25. Ray, O., & Bryant, C. (2008). Inferring the function of genes from synthetic lethal mutations. In Proceedings of the second international conference on complex, intelligent and software intensive systems (pp. 667–671). Washington, DC: IEEE Computer Society.Google Scholar
  26. Ray, O., Flach, P. A., & Kakas, A. C. (Eds.). (2009). Abduction and induction in artificial intelligence. Proceedings of IJCAI 2009 workshop.Google Scholar
  27. Reggia, J. (1983). Diagnostic experts systems based on a set-covering model. International Journal of Man-Machine Studies19(5), 437–460.Google Scholar
  28. Tamaddoni-Nezhad, A., Chaleil, R., Kakas, A., & Muggleton, S. (2006). Application of abductive ILP to learning metabolic network inhibition from temporal data. Machine Learning64(1–3), 209–230.zbMATHGoogle Scholar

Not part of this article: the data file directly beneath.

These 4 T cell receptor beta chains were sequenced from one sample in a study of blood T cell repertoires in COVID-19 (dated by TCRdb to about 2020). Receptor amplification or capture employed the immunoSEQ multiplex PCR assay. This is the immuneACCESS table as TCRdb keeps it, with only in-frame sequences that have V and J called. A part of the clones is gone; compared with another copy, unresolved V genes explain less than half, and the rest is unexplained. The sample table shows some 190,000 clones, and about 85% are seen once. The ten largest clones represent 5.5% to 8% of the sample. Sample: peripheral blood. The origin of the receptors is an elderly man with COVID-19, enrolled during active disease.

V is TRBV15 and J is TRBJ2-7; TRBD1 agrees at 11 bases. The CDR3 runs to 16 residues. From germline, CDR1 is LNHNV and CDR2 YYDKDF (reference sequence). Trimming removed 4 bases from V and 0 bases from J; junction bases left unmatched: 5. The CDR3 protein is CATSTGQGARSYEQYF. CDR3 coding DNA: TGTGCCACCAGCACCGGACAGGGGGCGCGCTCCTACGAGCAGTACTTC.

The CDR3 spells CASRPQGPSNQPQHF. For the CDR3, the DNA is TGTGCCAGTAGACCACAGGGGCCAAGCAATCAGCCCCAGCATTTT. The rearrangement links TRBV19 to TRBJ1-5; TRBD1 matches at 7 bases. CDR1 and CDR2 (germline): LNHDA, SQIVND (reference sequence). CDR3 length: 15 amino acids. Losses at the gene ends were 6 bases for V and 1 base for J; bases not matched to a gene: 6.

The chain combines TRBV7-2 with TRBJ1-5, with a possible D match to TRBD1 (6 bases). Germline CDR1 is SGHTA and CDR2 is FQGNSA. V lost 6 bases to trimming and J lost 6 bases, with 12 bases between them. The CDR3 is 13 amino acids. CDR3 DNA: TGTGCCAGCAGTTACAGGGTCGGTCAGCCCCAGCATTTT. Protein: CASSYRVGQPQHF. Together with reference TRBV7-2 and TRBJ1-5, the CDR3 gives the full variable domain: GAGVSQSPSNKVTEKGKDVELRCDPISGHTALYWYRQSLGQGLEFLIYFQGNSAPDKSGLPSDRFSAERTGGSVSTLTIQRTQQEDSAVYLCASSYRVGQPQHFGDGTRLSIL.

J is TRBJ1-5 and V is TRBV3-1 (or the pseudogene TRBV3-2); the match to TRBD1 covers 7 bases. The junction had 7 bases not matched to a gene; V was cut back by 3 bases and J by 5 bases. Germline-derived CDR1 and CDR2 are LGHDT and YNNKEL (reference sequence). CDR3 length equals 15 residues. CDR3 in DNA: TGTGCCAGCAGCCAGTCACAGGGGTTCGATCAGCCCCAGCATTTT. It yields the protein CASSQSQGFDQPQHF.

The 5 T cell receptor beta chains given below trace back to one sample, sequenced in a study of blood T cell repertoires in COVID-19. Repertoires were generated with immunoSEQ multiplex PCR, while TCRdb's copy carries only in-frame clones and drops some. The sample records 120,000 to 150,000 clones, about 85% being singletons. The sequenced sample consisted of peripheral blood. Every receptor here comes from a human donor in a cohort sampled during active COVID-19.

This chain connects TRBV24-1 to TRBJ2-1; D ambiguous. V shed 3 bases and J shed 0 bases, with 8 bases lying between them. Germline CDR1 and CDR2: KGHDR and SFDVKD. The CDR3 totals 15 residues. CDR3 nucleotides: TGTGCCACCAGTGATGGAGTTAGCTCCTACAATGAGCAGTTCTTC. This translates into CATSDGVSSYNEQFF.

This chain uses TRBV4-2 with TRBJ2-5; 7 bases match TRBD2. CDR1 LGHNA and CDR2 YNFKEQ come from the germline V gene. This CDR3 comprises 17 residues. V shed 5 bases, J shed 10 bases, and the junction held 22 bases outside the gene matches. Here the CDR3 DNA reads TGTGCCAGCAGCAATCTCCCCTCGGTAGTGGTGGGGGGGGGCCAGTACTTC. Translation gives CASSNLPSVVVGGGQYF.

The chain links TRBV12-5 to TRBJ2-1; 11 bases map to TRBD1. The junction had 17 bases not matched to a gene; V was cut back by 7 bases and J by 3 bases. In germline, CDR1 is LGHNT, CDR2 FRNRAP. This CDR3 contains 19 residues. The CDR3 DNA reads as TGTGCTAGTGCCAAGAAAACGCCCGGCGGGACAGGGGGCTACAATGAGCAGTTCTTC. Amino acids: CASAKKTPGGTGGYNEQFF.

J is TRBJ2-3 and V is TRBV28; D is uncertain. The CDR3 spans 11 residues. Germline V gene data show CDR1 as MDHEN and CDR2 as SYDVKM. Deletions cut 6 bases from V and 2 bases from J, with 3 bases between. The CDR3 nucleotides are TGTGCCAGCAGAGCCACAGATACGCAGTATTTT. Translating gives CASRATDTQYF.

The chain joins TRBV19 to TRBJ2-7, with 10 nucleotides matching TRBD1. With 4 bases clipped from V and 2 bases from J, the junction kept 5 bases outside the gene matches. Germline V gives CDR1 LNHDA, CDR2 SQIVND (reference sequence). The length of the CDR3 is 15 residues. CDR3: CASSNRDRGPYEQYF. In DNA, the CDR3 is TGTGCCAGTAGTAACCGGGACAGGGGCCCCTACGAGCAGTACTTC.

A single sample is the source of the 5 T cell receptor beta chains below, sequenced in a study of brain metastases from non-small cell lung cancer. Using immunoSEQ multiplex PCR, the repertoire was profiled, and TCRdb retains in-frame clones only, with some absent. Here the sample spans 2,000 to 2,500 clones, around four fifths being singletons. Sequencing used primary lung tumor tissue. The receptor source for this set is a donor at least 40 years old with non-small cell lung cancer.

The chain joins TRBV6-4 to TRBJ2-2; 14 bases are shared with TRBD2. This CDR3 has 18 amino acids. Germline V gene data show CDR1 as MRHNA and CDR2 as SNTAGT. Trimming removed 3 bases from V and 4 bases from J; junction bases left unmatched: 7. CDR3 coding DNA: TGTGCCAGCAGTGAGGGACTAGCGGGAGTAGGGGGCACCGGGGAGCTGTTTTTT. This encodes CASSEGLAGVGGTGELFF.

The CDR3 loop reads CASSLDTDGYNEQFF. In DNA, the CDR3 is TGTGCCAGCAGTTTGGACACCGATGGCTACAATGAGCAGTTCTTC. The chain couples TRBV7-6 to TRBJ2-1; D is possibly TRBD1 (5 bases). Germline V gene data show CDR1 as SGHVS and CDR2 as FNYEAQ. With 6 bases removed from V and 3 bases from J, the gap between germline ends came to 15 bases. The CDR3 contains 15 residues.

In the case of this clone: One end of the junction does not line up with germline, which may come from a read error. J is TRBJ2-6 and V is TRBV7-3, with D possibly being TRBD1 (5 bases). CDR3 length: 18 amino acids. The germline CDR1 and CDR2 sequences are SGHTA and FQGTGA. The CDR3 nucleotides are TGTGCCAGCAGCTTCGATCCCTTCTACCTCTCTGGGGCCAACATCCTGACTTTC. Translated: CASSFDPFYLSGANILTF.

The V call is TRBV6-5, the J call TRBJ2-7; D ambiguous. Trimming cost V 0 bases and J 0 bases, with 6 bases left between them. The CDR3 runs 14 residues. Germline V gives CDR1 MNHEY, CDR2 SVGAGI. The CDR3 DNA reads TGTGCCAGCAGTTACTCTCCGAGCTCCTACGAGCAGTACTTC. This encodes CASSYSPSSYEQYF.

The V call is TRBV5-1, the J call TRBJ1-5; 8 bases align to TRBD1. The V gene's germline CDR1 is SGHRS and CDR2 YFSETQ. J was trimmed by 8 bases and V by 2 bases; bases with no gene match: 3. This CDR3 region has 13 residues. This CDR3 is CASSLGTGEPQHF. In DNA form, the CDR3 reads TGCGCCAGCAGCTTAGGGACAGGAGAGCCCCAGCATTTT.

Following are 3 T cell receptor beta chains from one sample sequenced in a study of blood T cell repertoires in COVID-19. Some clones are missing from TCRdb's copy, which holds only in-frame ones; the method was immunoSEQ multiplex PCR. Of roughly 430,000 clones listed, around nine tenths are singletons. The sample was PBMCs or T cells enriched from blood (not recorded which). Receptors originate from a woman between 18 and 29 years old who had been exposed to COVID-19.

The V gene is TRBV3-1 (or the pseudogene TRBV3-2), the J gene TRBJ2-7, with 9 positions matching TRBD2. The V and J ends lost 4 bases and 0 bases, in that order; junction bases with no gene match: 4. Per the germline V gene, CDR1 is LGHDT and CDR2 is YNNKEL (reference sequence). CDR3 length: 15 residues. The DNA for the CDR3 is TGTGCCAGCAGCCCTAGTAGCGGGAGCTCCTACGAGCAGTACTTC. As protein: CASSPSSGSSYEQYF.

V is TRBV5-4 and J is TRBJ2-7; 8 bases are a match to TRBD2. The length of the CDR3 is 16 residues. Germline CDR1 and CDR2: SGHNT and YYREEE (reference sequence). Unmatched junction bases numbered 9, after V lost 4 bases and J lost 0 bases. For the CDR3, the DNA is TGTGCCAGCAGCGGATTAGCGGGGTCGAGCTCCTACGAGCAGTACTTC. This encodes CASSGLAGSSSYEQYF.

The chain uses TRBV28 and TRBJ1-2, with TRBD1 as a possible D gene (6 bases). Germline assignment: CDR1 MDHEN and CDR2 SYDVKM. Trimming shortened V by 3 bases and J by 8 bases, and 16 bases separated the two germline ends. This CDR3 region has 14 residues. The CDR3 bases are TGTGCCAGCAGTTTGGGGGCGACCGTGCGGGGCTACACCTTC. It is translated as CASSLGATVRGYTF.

29. Tamaddoni-Nezhad, A., Kakas, A., Muggleton, S., & Pazos, F. (2004). Modelling inhibition in metabolic pathways through abduction and induction. In Proceedings of the 14th international conference on inductive logic programming (pp. 305–322). Berlin: Springer.Google Scholar
  30. Yamamoto, A. (1997). Which hypotheses can be found with inverse entailment? In Proceedings of the seventh international workshop on inductive logic programming. Lecture notes in artificial intelligence (Vol. 1297, pp. 296–308). Berlin: Springer.Google Scholar
  31. Zupan, B., Bratko, I., Demsar, J., Juvan, P., Halter, J., Kuspa, A., et al. (2003). Genepath: A system for automated construction of genetic networks from mutant data. Bioinformatics19(3), 383–389.Google Scholar

Copyright information

© Springer Science+Business Media, LLC 2011

Authors and Affiliations

  • Antonis C. Kakas

There are no affiliations available